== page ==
Sarah Bakewell

Sarah Bakewell unknots complex philosophical thought with verve and wit; her eye for detail and her animated conversation bring readers to inhabit the lives of great philosophers.

Born in 1963 in Bournemouth, England, Sarah Bakewell is the author of four works of nonfiction blending biography, memoir, and cultural history. Her first two books offer vivid portraits of individuals at the fringes of society: The Smart (2001) tells the true story of eighteenth-century criminal courtesan Margaret Caroline Rudd, while The English Dane (2005) considers the biography of Jørgen Jørgenson, a nineteenth-century Danish adventurer, political prisoner, and pamphleteer. More recently, Bakewell has turned her sharp gaze to the philosophers and poets at the center of Western culture. How to Live: A Life of Montaigne (2010), a biography of the Renaissance essayist Michel de Montaigne, was described as “brilliant and unconventional” by Kathryn Schulz in the Boston Globe and won the National Book Critics Circle Award for Biography as well as the Duff Cooper Prize for Nonfiction. Her latest book, At the Existentialist Café (2016), offers a revelatory ramble with Jean-Paul Sartre, Simone de Beauvoir, and their circle of friends and frenemies—including Raymond Aron, Albert Camus, Martin Heidegger, Iris Murdoch, and others. Regardless of their subject, Bakewell’s warm, vivid works trace out the complexly intertwining dramas of individual lives and larger intellectual, political, and social histories. Bakewell teaches creative writing at Kellogg College, University of Oxford, and lives in London.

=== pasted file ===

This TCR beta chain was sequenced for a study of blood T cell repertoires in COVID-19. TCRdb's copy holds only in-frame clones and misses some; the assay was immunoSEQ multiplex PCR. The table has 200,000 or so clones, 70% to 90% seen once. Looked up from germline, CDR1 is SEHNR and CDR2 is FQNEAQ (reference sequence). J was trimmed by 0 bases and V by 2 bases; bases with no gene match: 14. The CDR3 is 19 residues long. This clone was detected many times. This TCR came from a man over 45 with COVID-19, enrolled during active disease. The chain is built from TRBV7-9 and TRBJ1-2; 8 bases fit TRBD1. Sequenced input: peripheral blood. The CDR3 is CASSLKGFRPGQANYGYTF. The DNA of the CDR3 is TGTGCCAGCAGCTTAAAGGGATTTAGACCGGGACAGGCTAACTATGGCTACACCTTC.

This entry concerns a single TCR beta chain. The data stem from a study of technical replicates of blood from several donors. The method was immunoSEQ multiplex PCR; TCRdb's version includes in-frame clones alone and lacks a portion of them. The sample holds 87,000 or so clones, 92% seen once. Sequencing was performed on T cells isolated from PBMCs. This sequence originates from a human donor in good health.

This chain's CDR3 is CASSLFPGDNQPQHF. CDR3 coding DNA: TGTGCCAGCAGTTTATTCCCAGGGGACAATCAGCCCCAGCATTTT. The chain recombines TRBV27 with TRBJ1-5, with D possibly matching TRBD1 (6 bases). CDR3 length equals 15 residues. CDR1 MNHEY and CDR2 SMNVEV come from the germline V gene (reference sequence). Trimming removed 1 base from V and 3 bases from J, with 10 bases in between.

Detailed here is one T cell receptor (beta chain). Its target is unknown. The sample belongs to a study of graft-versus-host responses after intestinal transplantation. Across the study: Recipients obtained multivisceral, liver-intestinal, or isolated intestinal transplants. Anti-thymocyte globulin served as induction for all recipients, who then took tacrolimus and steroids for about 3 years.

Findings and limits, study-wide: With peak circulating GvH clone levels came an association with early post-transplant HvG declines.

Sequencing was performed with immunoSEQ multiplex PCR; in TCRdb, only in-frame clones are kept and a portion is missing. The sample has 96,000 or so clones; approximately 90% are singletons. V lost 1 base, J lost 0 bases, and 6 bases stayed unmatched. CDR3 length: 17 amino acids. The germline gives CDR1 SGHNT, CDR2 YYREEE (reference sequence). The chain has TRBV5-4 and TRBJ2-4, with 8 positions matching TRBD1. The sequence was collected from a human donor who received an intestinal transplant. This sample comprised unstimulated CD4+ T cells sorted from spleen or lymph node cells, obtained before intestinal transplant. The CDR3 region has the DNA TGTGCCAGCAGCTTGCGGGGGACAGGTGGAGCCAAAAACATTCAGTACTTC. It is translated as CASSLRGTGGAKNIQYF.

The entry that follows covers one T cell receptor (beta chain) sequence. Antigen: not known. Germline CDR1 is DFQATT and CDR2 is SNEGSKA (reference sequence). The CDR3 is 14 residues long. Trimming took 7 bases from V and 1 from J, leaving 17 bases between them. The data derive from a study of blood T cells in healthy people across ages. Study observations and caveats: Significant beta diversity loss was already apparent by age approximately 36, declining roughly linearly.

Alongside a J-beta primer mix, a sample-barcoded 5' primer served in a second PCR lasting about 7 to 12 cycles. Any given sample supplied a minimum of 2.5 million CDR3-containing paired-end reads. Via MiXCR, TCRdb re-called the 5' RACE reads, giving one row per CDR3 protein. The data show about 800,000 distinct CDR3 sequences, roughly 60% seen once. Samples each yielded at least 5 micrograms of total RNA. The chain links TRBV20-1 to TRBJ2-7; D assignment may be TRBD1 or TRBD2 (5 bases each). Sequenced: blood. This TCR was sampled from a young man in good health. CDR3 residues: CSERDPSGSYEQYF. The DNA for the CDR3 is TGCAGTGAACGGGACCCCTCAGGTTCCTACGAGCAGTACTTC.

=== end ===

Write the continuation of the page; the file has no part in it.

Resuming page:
It's a massive surprise and honor, and also a terrific confidence-booster for keeping me working at new projects. Thank you! SARAH BAKEWELL